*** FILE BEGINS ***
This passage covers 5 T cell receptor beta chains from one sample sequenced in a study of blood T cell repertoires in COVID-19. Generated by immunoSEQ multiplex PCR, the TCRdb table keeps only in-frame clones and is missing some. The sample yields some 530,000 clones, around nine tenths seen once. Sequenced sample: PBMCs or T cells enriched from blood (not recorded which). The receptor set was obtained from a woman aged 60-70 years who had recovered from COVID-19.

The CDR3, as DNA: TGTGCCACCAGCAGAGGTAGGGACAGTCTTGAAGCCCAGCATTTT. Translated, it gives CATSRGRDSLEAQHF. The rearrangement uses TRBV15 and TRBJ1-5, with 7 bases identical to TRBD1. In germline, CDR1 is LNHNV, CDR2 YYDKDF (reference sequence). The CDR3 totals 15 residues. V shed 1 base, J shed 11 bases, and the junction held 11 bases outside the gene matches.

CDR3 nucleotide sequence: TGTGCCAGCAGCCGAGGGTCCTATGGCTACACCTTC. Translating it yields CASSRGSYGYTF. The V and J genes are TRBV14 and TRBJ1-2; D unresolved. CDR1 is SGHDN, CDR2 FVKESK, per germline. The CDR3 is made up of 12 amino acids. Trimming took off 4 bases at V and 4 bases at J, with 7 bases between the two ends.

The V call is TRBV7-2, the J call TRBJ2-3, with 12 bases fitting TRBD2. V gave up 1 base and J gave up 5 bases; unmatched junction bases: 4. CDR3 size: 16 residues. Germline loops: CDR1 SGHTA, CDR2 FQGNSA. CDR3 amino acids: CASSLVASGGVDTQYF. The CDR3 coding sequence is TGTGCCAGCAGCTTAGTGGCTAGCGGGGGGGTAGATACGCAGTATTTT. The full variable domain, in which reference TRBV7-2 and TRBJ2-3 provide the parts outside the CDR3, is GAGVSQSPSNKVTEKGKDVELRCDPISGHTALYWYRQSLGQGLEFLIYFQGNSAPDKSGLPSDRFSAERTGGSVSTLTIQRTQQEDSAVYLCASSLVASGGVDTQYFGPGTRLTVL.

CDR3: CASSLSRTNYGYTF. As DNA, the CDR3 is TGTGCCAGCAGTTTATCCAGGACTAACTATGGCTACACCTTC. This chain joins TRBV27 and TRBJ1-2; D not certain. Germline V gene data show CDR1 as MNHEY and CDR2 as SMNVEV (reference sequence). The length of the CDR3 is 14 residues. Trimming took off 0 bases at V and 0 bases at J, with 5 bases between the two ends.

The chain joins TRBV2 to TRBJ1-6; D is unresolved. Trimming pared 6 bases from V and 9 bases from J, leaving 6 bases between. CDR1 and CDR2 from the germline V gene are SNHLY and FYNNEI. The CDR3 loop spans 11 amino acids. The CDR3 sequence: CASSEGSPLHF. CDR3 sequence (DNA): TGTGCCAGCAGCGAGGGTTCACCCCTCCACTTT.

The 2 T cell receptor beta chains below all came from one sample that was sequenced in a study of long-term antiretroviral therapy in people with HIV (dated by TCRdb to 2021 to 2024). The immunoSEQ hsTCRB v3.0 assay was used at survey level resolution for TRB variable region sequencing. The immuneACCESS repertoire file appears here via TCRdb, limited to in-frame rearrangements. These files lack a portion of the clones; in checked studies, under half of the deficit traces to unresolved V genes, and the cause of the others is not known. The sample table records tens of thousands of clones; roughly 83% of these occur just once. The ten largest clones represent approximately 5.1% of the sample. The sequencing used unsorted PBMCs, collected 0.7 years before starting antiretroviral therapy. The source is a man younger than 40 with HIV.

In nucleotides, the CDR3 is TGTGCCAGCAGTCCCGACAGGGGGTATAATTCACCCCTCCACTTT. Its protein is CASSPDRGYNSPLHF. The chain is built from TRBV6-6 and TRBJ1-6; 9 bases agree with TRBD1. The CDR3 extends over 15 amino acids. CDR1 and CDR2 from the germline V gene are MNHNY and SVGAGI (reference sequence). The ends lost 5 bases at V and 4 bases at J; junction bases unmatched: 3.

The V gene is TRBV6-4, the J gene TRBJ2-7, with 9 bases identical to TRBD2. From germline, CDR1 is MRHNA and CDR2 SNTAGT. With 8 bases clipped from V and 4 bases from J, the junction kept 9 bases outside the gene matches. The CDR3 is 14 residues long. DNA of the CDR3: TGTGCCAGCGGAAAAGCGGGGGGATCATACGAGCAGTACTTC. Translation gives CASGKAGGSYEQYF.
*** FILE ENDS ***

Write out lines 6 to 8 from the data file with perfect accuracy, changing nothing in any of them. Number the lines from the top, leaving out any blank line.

The chain joins TRBV2 to TRBJ1-6; D is unresolved. Trimming pared 6 bases from V and 9 bases from J, leaving 6 bases between. CDR1 and CDR2 from the germline V gene are SNHLY and FYNNEI. The CDR3 loop spans 11 amino acids. The CDR3 sequence: CASSEGSPLHF. CDR3 sequence (DNA): TGTGCCAGCAGCGAGGGTTCACCCCTCCACTTT.

The 2 T cell receptor beta chains below all came from one sample that was sequenced in a study of long-term antiretroviral therapy in people with HIV (dated by TCRdb to 2021 to 2024). The immunoSEQ hsTCRB v3.0 assay was used at survey level resolution for TRB variable region sequencing. The immuneACCESS repertoire file appears here via TCRdb, limited to in-frame rearrangements. These files lack a portion of the clones; in checked studies, under half of the deficit traces to unresolved V genes, and the cause of the others is not known. The sample table records tens of thousands of clones; roughly 83% of these occur just once. The ten largest clones represent approximately 5.1% of the sample. The sequencing used unsorted PBMCs, collected 0.7 years before starting antiretroviral therapy. The source is a man younger than 40 with HIV.

In nucleotides, the CDR3 is TGTGCCAGCAGTCCCGACAGGGGGTATAATTCACCCCTCCACTTT. Its protein is CASSPDRGYNSPLHF. The chain is built from TRBV6-6 and TRBJ1-6; 9 bases agree with TRBD1. The CDR3 extends over 15 amino acids. CDR1 and CDR2 from the germline V gene are MNHNY and SVGAGI (reference sequence). The ends lost 5 bases at V and 4 bases at J; junction bases unmatched: 3.